Stepping up its hunt for black money stashed abroad, India has approached Switzerland for banking details of at least ten persons and entities suspected to have kept untaxed money in Swiss banks.

These include two listed textile companies, while others are associated with an art curator and his carpet export business.

Switzerland's tax department issued notices to them last week to reply within 30 days to appeal the decision about providing 'administrative assistance' in information requests from India.

Under its local rules, Switzerland provides a final chance to the concerned persons and entities before sharing the information about suspected cases of tax crimes with any foreign jurisdiction. These notices are made public through gazette notifications if they are not reachable directly by the concerned banks or the tax department.

At least ten such notices concerning individuals and companies with Indian links were issued last week - which could be the highest for a country within a week.

The notices name two listed textile firms –Neo Corporation International and SEL Manufacturing Company Ltd.

There are also some companies incorporated in tax havens like Panama and British Virgin Islands. Most of the companies and individuals are associated with a carpet export business and an art curator with operations across several countries.

These are Abdul Rashid Mir, Amir Mir, Sabeha Mir, Mujeeb Mir and Tabassum Mir. The companies named in these notices include Cottage Industries Exposition, Modale SA and Progress Ventures Group.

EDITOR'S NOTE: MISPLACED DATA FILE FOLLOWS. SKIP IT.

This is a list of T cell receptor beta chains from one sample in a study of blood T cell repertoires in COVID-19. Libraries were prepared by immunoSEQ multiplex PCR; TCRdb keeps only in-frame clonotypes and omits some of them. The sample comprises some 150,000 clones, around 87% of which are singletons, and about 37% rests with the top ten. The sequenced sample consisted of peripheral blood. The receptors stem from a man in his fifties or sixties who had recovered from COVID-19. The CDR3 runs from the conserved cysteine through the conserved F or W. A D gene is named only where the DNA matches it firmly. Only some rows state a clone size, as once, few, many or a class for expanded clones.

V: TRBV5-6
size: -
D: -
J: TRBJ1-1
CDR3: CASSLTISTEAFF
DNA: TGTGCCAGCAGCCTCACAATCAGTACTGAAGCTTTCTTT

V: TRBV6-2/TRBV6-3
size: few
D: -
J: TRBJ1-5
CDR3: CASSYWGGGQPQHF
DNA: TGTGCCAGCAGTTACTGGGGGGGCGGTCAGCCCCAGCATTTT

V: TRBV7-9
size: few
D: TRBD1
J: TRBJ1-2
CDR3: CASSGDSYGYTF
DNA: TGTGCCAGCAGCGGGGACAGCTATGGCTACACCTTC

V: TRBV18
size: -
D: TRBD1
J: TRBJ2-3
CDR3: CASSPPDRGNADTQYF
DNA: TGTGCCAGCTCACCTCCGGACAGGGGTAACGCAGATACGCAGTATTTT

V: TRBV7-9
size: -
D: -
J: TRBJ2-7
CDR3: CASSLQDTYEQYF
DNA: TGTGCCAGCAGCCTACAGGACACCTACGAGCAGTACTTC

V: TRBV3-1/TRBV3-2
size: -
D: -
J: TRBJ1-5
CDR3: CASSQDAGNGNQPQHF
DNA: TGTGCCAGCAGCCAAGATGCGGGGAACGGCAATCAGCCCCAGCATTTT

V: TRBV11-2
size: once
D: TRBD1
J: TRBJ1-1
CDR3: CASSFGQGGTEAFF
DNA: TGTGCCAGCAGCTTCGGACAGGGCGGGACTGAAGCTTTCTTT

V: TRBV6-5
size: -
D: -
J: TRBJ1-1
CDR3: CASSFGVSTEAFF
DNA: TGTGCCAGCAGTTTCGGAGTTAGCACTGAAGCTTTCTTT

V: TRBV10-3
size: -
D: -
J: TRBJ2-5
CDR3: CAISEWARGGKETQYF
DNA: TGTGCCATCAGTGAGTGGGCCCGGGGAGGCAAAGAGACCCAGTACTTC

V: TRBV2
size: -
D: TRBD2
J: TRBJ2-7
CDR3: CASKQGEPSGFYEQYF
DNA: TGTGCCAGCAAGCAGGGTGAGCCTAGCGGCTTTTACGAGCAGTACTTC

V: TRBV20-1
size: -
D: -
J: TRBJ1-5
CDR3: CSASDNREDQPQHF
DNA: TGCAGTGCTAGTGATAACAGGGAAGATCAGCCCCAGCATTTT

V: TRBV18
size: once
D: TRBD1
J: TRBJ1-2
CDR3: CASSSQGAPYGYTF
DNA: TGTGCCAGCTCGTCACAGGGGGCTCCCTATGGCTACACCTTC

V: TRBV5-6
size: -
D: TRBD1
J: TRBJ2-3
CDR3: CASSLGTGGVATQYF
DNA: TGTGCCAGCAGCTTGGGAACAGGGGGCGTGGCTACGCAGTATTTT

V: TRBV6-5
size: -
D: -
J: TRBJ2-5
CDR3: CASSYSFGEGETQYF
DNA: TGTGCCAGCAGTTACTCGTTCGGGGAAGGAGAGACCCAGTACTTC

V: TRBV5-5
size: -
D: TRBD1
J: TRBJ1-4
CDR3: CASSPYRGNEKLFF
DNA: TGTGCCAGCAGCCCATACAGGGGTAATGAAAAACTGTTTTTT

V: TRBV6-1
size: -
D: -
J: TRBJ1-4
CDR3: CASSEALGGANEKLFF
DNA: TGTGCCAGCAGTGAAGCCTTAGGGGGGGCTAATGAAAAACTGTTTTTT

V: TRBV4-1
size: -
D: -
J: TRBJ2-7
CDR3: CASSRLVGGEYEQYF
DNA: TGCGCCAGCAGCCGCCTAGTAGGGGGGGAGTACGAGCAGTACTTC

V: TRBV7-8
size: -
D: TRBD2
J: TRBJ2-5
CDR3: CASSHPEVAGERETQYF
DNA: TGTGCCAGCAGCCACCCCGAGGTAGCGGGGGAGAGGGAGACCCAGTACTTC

Some of these names had figured in the leaked Panama Papers too, but several of them including the two listed firms have denied any wrongdoing.

Earlier, the notices were issued by Switzerland's Federal Tax Administration (FTA) asking some of them to designate a representative to exercise their "right to be heard" before the assistance is extended to India.

India has been seeking "administrative assistance", including access to bank account details of the persons and the companies suspected to have stashed undisclosed funds in banks in Switzerland, after furnishing some evidence to justify the suspicion.

As per the local law, Switzerland gives an opportunity to the entity concerned to challenge the sharing of information, before providing the assistance to the requesting nation.

The Swiss notices mention the names of individuals, their nationality and dates of birth. In case of companies, their names and the countries of incorporation are mentioned.

India has shot off 'administrative assistance' requests to Switzerland in several cases in recent months seeking details of Indians suspected to have misused Swiss banks' famed high-secrecy walls to evade taxes.


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